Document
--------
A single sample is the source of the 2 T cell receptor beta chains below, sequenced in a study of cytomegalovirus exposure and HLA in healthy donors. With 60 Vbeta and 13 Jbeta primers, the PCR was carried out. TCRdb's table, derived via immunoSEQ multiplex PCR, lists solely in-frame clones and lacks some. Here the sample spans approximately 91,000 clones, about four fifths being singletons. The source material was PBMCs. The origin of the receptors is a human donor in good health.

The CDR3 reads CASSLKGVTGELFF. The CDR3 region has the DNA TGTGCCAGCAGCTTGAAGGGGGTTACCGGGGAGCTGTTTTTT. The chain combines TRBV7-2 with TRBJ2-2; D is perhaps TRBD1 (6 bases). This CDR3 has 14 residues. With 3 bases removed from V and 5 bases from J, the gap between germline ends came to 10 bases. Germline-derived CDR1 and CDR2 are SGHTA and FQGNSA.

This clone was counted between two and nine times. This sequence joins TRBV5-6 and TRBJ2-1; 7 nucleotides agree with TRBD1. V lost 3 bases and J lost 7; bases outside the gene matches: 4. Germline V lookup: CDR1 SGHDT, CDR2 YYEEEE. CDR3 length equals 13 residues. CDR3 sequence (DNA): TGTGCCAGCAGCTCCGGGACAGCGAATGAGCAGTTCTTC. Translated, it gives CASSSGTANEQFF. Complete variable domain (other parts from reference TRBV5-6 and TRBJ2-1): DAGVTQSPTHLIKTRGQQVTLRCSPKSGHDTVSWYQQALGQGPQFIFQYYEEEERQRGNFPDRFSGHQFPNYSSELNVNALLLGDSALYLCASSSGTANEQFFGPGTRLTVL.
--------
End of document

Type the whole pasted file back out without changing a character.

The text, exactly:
A single sample is the source of the 2 T cell receptor beta chains below, sequenced in a study of cytomegalovirus exposure and HLA in healthy donors. With 60 Vbeta and 13 Jbeta primers, the PCR was carried out. TCRdb's table, derived via immunoSEQ multiplex PCR, lists solely in-frame clones and lacks some. Here the sample spans approximately 91,000 clones, about four fifths being singletons. The source material was PBMCs. The origin of the receptors is a human donor in good health.

The CDR3 reads CASSLKGVTGELFF. The CDR3 region has the DNA TGTGCCAGCAGCTTGAAGGGGGTTACCGGGGAGCTGTTTTTT. The chain combines TRBV7-2 with TRBJ2-2; D is perhaps TRBD1 (6 bases). This CDR3 has 14 residues. With 3 bases removed from V and 5 bases from J, the gap between germline ends came to 10 bases. Germline-derived CDR1 and CDR2 are SGHTA and FQGNSA.

This clone was counted between two and nine times. This sequence joins TRBV5-6 and TRBJ2-1; 7 nucleotides agree with TRBD1. V lost 3 bases and J lost 7; bases outside the gene matches: 4. Germline V lookup: CDR1 SGHDT, CDR2 YYEEEE. CDR3 length equals 13 residues. CDR3 sequence (DNA): TGTGCCAGCAGCTCCGGGACAGCGAATGAGCAGTTCTTC. Translated, it gives CASSSGTANEQFF. Complete variable domain (other parts from reference TRBV5-6 and TRBJ2-1): DAGVTQSPTHLIKTRGQQVTLRCSPKSGHDTVSWYQQALGQGPQFIFQYYEEEERQRGNFPDRFSGHQFPNYSSELNVNALLLGDSALYLCASSSGTANEQFFGPGTRLTVL.